The Queen’s detective and one clerk were allocated to Botha House and one C.P.O. writer, one masseur and two hairdressers allocated to the caretaker’s cottage (adjoining Botha House).

February 1952:  The news of the King’s passing on 6 February 1952, dampened spirits throughout the world and put an end to all preparations for the royal stay at Umdoni Park.


This beautiful and historic home is a bed and breakfast establishment – A true treasure for all who live in or visit South Africa.

Botha House is situated in the heart of one of KwaZulu-Natal's most pristine coastal forests providing an unforgettable experience.  We invite you to come and enjoy this tranquil setting of forest trails with exciting walking and birding opportunities.

Botha House today.  Photograph taken April 2019.

A portrait of Sir Frank Reynolds by Rowarth hangs on the wall in the lounge.

The local inhabitants named Sir Frank “Nkanyize”, an isiZulu word meaning Morning Star, acknowledging his early rising habits.

Devonshire men by origin, Sir Frank, and his brother Charles, were sent by their father in 1874 to assist in the running of the newly established Umzinto Sugar Estate.  The two brothers flourished and created an estate of thousands of hectares of sugar cane and the still fully functional Sezela Sugar Mill. Their homestead, Lynton Hall, stands as a testament to Sir Frank’s unparalleled success.

In 1918, Sir Frank’s love affair with the natural beauty of the Natal coastline resulted in the purchase of the land that is Umdoni Park today. Gaining inspiration from an equally influential Englishman, his prospect included the preservation of all naturally occurring fauna and flora within its boundaries. Today, this park is maintained in line with that vision.  Home to the Umdoni Park Golf Club and some of the most pristine and untouched coastal forests in the area.

The design of the fire screen was worked by convalescent army officers during World War II, when Botha House was placed at the disposal of the Imperial Forces.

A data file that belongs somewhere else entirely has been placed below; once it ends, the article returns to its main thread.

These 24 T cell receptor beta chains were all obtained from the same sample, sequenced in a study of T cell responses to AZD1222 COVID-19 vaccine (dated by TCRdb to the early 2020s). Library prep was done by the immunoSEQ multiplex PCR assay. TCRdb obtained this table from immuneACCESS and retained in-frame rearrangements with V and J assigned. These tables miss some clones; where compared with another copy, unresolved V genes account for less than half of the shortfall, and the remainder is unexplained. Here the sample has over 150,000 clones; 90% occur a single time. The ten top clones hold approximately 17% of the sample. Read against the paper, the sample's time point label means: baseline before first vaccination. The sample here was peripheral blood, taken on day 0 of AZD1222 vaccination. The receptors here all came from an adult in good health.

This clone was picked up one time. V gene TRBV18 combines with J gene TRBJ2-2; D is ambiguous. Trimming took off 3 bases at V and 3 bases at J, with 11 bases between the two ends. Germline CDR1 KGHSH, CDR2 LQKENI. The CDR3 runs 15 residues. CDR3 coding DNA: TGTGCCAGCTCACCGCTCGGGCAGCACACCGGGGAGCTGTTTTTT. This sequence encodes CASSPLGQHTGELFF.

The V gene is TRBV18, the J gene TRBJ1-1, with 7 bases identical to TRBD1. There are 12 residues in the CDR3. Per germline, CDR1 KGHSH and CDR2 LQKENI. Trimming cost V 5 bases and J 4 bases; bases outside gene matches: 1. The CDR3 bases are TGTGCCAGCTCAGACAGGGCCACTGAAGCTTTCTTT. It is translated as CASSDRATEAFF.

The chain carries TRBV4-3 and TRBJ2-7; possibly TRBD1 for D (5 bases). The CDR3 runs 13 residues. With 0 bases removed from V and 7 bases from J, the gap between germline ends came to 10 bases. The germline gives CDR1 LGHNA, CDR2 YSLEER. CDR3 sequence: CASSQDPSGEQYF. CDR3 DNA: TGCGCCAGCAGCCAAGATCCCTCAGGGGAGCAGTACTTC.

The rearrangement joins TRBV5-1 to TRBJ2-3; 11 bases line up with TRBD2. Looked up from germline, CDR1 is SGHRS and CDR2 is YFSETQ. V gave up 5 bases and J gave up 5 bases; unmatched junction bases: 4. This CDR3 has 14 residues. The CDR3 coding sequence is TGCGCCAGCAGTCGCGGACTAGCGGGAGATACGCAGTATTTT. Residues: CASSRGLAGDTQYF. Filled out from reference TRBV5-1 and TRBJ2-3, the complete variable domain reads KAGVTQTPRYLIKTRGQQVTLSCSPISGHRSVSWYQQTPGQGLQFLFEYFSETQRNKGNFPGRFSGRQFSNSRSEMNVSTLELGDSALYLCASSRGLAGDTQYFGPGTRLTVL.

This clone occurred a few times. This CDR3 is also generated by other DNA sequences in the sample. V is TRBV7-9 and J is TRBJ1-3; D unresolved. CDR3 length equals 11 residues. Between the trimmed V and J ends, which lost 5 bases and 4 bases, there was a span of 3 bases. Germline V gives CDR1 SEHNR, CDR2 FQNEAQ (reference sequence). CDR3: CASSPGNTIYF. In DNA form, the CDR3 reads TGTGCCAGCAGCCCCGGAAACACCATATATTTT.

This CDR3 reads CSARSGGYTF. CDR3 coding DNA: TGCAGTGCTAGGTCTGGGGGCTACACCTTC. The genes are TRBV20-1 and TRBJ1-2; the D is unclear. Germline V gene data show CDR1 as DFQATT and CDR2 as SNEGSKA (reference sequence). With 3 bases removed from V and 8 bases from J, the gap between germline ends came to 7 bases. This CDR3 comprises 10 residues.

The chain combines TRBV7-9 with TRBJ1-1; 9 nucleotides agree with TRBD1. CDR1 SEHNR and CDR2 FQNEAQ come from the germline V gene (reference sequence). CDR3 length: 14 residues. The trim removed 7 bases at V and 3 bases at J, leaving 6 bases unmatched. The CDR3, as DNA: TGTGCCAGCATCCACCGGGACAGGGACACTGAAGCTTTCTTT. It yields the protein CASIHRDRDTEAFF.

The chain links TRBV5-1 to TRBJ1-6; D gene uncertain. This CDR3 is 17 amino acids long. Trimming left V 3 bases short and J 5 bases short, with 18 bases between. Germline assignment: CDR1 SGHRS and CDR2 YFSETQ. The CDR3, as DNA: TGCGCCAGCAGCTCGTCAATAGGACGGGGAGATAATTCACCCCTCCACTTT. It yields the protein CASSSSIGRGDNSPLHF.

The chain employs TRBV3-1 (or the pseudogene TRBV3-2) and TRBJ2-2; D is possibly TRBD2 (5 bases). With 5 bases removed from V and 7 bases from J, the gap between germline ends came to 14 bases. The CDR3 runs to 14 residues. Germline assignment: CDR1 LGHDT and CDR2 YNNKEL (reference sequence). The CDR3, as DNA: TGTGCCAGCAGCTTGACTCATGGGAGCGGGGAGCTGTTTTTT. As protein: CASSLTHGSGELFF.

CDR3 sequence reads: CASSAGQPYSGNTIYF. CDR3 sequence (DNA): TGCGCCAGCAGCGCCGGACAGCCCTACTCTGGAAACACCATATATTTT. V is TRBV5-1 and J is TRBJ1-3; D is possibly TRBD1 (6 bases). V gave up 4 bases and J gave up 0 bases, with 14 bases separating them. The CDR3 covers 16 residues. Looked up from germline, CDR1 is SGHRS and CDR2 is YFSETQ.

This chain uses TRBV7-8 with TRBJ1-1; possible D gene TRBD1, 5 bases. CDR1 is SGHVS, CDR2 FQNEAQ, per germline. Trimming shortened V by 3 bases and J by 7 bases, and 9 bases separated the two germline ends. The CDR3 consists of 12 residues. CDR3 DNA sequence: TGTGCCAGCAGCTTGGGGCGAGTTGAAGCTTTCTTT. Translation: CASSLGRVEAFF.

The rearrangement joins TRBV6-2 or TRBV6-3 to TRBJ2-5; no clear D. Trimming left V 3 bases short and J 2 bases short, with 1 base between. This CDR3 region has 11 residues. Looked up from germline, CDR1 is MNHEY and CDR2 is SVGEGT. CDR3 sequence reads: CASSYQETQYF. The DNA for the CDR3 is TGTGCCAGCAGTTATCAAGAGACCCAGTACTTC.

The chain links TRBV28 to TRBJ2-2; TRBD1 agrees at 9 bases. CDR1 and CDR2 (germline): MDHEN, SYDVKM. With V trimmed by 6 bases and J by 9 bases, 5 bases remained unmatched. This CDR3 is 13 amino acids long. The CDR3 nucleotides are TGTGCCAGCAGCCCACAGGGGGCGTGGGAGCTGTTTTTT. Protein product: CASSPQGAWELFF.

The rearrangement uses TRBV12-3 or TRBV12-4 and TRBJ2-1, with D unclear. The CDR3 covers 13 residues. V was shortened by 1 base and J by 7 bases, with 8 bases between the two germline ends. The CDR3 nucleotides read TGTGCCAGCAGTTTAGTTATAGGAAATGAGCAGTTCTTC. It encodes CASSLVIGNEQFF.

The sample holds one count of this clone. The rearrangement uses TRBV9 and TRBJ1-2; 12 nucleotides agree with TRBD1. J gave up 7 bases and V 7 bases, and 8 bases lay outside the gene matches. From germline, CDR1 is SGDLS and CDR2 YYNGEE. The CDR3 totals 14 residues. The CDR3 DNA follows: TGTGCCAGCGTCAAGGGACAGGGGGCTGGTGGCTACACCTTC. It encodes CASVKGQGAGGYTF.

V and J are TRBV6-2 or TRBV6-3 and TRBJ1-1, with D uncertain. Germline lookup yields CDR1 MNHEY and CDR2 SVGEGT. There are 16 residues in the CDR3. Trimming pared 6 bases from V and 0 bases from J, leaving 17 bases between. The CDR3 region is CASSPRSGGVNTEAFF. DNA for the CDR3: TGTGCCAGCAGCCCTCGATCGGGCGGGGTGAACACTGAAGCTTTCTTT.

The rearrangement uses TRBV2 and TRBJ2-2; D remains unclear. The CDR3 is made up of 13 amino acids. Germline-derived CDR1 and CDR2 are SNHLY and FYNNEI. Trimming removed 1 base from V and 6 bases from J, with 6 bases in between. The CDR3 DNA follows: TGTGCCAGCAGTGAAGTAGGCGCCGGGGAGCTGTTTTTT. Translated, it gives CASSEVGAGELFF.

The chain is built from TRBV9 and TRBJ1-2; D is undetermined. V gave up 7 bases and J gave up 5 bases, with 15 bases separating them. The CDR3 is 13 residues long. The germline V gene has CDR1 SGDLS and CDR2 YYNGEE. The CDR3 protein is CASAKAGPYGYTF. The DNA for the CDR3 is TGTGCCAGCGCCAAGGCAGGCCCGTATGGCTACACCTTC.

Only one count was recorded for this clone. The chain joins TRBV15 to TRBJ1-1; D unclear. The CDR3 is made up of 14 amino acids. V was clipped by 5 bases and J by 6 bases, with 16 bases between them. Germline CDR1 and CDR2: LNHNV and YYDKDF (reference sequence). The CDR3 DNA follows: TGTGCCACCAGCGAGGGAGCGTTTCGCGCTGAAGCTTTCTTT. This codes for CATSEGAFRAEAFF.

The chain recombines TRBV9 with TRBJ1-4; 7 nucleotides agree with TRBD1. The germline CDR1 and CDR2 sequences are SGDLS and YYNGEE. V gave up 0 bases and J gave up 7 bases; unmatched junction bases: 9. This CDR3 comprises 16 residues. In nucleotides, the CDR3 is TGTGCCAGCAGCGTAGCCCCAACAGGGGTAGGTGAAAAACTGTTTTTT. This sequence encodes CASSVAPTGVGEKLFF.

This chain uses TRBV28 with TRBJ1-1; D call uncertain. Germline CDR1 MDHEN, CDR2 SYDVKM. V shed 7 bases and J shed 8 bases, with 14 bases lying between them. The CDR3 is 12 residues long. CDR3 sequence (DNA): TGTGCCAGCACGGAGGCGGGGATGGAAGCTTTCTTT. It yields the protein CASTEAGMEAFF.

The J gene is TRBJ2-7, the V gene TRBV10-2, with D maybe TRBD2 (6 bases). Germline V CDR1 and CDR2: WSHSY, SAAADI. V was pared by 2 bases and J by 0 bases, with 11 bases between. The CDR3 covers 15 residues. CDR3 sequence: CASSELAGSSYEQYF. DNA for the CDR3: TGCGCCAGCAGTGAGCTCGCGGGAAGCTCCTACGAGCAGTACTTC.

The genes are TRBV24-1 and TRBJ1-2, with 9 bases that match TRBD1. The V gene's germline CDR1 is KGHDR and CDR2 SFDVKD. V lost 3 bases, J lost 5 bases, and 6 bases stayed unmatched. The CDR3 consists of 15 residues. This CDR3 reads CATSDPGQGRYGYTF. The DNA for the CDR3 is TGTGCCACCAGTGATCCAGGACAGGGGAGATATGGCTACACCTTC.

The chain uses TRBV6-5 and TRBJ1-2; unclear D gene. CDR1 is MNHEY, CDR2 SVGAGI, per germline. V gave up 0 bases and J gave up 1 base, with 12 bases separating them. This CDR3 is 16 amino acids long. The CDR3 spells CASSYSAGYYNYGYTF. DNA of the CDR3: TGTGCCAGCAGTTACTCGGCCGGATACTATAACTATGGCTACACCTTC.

On the steps of Lynton Hall in January 1918.  

General and Mrs Botha flank Sir Frank Reynolds and his daughter, Molly.  General Botha was the first Prime Minister to visit and walk the countryside that was to become Umdoni Park.

Sir Frank Reynolds had this tower built to carry the sails of a windmill after the style in Holland.  But the required skills to build the sails could not be found locally.  A conventional Mill-wheel with metal vanes atop the tower was used for many years to pump water up to what was then Molly’s home (now Trust Cottage).

Louis Botha, first Prime Minister of the Union of South Africa, was born in Greytown, Natal on 27 September 1862. He grew up in a rural, Calvinist, Afrikaans home and was largely home schooled, taught by his parents and the occasional Dutch tutor.

With the outbreak of the Second Anglo Boer War (1899 – 1902) he joined his fellow countrymen in the fight against the British.  From March 1900, Botha led the army of the Transvaal until the Anglo Boer War ended.  He continued to lead the Transvaal Republic until the Union of South Africa was formed with himself as its first Prime Minister.  On 28 July 1914, the Union was still under the dominion of the British and thus South Africa entered the First World War as one of the Allies under Botha's leadership.  He was present at the Paris Peace Conference of 1919 where he argued strongly for compassion for the Germans; having experienced the humiliation of losing a war he well understood the ramifications of a vengeful treaty.  His advice was ignored.  After co-signing the Treaty of Versailles he returned home but fell ill on the trip, he never fully recovered and died on 25 August 1919.

He was survived by his wife Annie, the daughter of an Irish auctioneer, and their five children.

A great man of action, he was renowned for his simplicity, humanity, quick wit and good nature.  And in the words of Sir Winston Churchill, Louis Botha

                                  “…was one of the truly great men of the world.”

(Source: R Steyn, ‘Louis Botha A Man Apart ‘, Jonathan Ball Publishers, South Africa, 2018.)

Acknowledgement:  Extracts from ‘Gift to the Nation’ Published by the Umdoni Park Trust during August 1967